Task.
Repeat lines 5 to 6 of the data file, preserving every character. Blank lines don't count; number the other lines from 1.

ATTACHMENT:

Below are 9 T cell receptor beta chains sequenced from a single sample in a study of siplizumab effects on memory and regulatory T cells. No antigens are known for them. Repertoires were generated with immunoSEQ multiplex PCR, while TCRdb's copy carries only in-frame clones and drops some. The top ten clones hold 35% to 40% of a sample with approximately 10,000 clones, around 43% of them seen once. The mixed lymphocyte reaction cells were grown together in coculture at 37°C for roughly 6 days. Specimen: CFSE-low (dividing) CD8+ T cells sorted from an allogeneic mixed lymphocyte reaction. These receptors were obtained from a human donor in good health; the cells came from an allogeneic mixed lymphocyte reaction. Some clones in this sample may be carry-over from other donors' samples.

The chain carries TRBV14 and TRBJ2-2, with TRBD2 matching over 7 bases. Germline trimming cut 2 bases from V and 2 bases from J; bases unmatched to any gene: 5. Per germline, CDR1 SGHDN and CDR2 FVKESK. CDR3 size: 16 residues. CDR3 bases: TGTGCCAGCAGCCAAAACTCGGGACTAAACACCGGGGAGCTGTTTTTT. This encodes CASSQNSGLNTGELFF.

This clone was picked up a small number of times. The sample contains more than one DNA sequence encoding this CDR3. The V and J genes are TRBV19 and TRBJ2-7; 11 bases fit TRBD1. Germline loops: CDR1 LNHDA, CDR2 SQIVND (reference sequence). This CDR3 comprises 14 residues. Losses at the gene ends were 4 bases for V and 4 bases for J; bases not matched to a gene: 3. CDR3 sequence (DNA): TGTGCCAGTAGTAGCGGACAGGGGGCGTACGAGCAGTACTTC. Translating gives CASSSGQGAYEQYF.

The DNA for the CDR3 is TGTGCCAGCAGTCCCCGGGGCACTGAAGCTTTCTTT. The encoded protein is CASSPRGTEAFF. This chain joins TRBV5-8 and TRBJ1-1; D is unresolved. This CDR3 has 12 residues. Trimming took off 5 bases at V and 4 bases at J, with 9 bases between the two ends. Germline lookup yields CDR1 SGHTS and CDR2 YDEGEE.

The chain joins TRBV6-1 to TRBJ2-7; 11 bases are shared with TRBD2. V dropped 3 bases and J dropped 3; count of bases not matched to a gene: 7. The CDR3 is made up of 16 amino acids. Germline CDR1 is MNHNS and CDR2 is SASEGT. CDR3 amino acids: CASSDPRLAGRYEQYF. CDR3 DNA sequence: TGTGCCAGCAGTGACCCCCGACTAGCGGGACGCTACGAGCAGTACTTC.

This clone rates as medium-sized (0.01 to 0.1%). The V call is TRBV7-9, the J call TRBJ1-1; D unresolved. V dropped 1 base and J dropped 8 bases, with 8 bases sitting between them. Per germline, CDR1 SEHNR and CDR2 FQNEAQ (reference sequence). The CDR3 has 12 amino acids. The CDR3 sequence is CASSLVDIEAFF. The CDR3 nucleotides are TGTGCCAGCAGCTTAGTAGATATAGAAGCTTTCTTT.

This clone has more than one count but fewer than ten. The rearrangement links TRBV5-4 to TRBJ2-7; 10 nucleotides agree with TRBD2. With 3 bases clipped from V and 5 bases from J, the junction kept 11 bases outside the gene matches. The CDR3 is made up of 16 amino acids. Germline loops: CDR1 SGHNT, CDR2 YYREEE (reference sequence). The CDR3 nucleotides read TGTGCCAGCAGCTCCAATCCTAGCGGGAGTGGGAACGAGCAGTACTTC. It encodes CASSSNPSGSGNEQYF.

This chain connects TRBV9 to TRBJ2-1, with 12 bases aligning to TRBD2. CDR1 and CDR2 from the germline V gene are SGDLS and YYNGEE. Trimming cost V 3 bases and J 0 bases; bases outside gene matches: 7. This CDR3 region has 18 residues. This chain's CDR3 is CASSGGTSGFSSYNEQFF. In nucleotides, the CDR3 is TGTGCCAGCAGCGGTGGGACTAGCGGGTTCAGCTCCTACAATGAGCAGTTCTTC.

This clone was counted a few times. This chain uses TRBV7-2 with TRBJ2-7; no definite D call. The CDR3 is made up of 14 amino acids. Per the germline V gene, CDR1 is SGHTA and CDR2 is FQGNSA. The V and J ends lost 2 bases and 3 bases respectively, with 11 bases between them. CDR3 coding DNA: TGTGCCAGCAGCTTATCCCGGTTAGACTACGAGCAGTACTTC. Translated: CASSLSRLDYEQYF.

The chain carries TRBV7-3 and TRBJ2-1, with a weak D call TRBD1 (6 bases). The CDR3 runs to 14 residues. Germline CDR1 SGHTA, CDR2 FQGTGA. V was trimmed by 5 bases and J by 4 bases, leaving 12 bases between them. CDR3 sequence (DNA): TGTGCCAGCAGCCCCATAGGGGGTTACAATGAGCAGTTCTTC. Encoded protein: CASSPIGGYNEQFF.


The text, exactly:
The chain joins TRBV6-1 to TRBJ2-7; 11 bases are shared with TRBD2. V dropped 3 bases and J dropped 3; count of bases not matched to a gene: 7. The CDR3 is made up of 16 amino acids. Germline CDR1 is MNHNS and CDR2 is SASEGT. CDR3 amino acids: CASSDPRLAGRYEQYF. CDR3 DNA sequence: TGTGCCAGCAGTGACCCCCGACTAGCGGGACGCTACGAGCAGTACTTC.

This clone rates as medium-sized (0.01 to 0.1%). The V call is TRBV7-9, the J call TRBJ1-1; D unresolved. V dropped 1 base and J dropped 8 bases, with 8 bases sitting between them. Per germline, CDR1 SEHNR and CDR2 FQNEAQ (reference sequence). The CDR3 has 12 amino acids. The CDR3 sequence is CASSLVDIEAFF. The CDR3 nucleotides are TGTGCCAGCAGCTTAGTAGATATAGAAGCTTTCTTT.